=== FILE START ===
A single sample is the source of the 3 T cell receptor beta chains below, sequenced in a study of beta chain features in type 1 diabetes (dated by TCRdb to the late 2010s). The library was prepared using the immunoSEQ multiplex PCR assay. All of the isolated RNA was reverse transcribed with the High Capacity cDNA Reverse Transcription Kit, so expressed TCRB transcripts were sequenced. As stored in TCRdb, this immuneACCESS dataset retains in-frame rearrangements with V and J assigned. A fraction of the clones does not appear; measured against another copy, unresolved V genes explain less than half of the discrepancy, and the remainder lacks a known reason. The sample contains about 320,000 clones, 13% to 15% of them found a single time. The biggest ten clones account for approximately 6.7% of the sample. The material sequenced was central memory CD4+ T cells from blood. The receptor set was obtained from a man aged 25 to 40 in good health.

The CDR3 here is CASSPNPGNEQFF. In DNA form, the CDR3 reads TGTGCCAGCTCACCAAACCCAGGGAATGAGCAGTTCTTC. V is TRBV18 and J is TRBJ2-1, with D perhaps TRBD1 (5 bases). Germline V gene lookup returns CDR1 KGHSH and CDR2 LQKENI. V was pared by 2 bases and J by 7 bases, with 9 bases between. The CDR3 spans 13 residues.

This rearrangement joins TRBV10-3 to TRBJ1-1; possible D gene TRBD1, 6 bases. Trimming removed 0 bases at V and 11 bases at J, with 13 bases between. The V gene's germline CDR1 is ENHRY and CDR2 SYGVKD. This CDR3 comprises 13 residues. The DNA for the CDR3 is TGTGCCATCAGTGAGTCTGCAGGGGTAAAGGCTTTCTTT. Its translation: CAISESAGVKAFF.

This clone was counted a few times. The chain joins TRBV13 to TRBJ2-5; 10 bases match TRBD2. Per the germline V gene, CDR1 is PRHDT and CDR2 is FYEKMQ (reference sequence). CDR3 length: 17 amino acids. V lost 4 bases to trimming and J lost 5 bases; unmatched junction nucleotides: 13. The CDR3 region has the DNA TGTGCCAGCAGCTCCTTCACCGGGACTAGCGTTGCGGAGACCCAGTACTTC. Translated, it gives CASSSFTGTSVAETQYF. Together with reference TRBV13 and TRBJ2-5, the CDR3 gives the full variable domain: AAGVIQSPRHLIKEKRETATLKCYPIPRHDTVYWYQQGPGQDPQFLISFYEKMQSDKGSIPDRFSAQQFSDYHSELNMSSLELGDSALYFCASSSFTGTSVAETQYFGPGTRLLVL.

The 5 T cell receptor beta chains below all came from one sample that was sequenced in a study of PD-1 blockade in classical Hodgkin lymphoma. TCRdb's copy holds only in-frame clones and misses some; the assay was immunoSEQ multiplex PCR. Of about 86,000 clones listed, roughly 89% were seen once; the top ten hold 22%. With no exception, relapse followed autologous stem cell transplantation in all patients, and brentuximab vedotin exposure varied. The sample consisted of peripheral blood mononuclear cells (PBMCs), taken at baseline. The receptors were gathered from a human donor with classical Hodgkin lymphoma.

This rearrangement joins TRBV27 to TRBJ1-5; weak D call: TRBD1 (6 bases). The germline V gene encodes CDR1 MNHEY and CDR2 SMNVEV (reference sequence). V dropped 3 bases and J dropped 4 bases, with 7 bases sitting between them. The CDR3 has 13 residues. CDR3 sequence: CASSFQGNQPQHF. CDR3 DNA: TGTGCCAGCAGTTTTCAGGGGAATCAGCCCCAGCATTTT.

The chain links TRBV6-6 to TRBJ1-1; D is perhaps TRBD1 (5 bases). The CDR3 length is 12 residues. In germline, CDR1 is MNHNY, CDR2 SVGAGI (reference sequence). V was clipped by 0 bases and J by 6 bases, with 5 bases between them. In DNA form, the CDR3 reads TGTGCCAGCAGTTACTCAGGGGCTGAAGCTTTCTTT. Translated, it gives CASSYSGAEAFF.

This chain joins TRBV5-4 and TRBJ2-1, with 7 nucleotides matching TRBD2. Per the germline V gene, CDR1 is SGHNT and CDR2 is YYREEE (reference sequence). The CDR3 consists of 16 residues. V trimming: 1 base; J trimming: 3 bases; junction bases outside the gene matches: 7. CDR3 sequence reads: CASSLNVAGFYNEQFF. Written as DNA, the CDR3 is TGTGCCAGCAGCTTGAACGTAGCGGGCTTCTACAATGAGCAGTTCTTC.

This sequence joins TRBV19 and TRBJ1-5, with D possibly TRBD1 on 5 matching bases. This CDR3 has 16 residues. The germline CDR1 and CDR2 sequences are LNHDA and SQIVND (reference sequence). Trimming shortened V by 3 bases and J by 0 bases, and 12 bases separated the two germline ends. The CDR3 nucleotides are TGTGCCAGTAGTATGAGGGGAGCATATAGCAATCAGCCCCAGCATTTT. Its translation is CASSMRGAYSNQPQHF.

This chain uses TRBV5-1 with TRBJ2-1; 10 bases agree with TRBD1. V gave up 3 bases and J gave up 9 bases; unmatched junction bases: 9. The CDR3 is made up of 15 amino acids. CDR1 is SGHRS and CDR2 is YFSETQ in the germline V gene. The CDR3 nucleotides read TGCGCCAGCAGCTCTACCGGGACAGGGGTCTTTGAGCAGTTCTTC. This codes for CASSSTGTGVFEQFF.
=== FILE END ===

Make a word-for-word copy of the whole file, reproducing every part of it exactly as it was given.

A single sample is the source of the 3 T cell receptor beta chains below, sequenced in a study of beta chain features in type 1 diabetes (dated by TCRdb to the late 2010s). The library was prepared using the immunoSEQ multiplex PCR assay. All of the isolated RNA was reverse transcribed with the High Capacity cDNA Reverse Transcription Kit, so expressed TCRB transcripts were sequenced. As stored in TCRdb, this immuneACCESS dataset retains in-frame rearrangements with V and J assigned. A fraction of the clones does not appear; measured against another copy, unresolved V genes explain less than half of the discrepancy, and the remainder lacks a known reason. The sample contains about 320,000 clones, 13% to 15% of them found a single time. The biggest ten clones account for approximately 6.7% of the sample. The material sequenced was central memory CD4+ T cells from blood. The receptor set was obtained from a man aged 25 to 40 in good health.

The CDR3 here is CASSPNPGNEQFF. In DNA form, the CDR3 reads TGTGCCAGCTCACCAAACCCAGGGAATGAGCAGTTCTTC. V is TRBV18 and J is TRBJ2-1, with D perhaps TRBD1 (5 bases). Germline V gene lookup returns CDR1 KGHSH and CDR2 LQKENI. V was pared by 2 bases and J by 7 bases, with 9 bases between. The CDR3 spans 13 residues.

This rearrangement joins TRBV10-3 to TRBJ1-1; possible D gene TRBD1, 6 bases. Trimming removed 0 bases at V and 11 bases at J, with 13 bases between. The V gene's germline CDR1 is ENHRY and CDR2 SYGVKD. This CDR3 comprises 13 residues. The DNA for the CDR3 is TGTGCCATCAGTGAGTCTGCAGGGGTAAAGGCTTTCTTT. Its translation: CAISESAGVKAFF.

This clone was counted a few times. The chain joins TRBV13 to TRBJ2-5; 10 bases match TRBD2. Per the germline V gene, CDR1 is PRHDT and CDR2 is FYEKMQ (reference sequence). CDR3 length: 17 amino acids. V lost 4 bases to trimming and J lost 5 bases; unmatched junction nucleotides: 13. The CDR3 region has the DNA TGTGCCAGCAGCTCCTTCACCGGGACTAGCGTTGCGGAGACCCAGTACTTC. Translated, it gives CASSSFTGTSVAETQYF. Together with reference TRBV13 and TRBJ2-5, the CDR3 gives the full variable domain: AAGVIQSPRHLIKEKRETATLKCYPIPRHDTVYWYQQGPGQDPQFLISFYEKMQSDKGSIPDRFSAQQFSDYHSELNMSSLELGDSALYFCASSSFTGTSVAETQYFGPGTRLLVL.

The 5 T cell receptor beta chains below all came from one sample that was sequenced in a study of PD-1 blockade in classical Hodgkin lymphoma. TCRdb's copy holds only in-frame clones and misses some; the assay was immunoSEQ multiplex PCR. Of about 86,000 clones listed, roughly 89% were seen once; the top ten hold 22%. With no exception, relapse followed autologous stem cell transplantation in all patients, and brentuximab vedotin exposure varied. The sample consisted of peripheral blood mononuclear cells (PBMCs), taken at baseline. The receptors were gathered from a human donor with classical Hodgkin lymphoma.

This rearrangement joins TRBV27 to TRBJ1-5; weak D call: TRBD1 (6 bases). The germline V gene encodes CDR1 MNHEY and CDR2 SMNVEV (reference sequence). V dropped 3 bases and J dropped 4 bases, with 7 bases sitting between them. The CDR3 has 13 residues. CDR3 sequence: CASSFQGNQPQHF. CDR3 DNA: TGTGCCAGCAGTTTTCAGGGGAATCAGCCCCAGCATTTT.

The chain links TRBV6-6 to TRBJ1-1; D is perhaps TRBD1 (5 bases). The CDR3 length is 12 residues. In germline, CDR1 is MNHNY, CDR2 SVGAGI (reference sequence). V was clipped by 0 bases and J by 6 bases, with 5 bases between them. In DNA form, the CDR3 reads TGTGCCAGCAGTTACTCAGGGGCTGAAGCTTTCTTT. Translated, it gives CASSYSGAEAFF.

This chain joins TRBV5-4 and TRBJ2-1, with 7 nucleotides matching TRBD2. Per the germline V gene, CDR1 is SGHNT and CDR2 is YYREEE (reference sequence). The CDR3 consists of 16 residues. V trimming: 1 base; J trimming: 3 bases; junction bases outside the gene matches: 7. CDR3 sequence reads: CASSLNVAGFYNEQFF. Written as DNA, the CDR3 is TGTGCCAGCAGCTTGAACGTAGCGGGCTTCTACAATGAGCAGTTCTTC.

This sequence joins TRBV19 and TRBJ1-5, with D possibly TRBD1 on 5 matching bases. This CDR3 has 16 residues. The germline CDR1 and CDR2 sequences are LNHDA and SQIVND (reference sequence). Trimming shortened V by 3 bases and J by 0 bases, and 12 bases separated the two germline ends. The CDR3 nucleotides are TGTGCCAGTAGTATGAGGGGAGCATATAGCAATCAGCCCCAGCATTTT. Its translation is CASSMRGAYSNQPQHF.

This chain uses TRBV5-1 with TRBJ2-1; 10 bases agree with TRBD1. V gave up 3 bases and J gave up 9 bases; unmatched junction bases: 9. The CDR3 is made up of 15 amino acids. CDR1 is SGHRS and CDR2 is YFSETQ in the germline V gene. The CDR3 nucleotides read TGCGCCAGCAGCTCTACCGGGACAGGGGTCTTTGAGCAGTTCTTC. This codes for CASSSTGTGVFEQFF.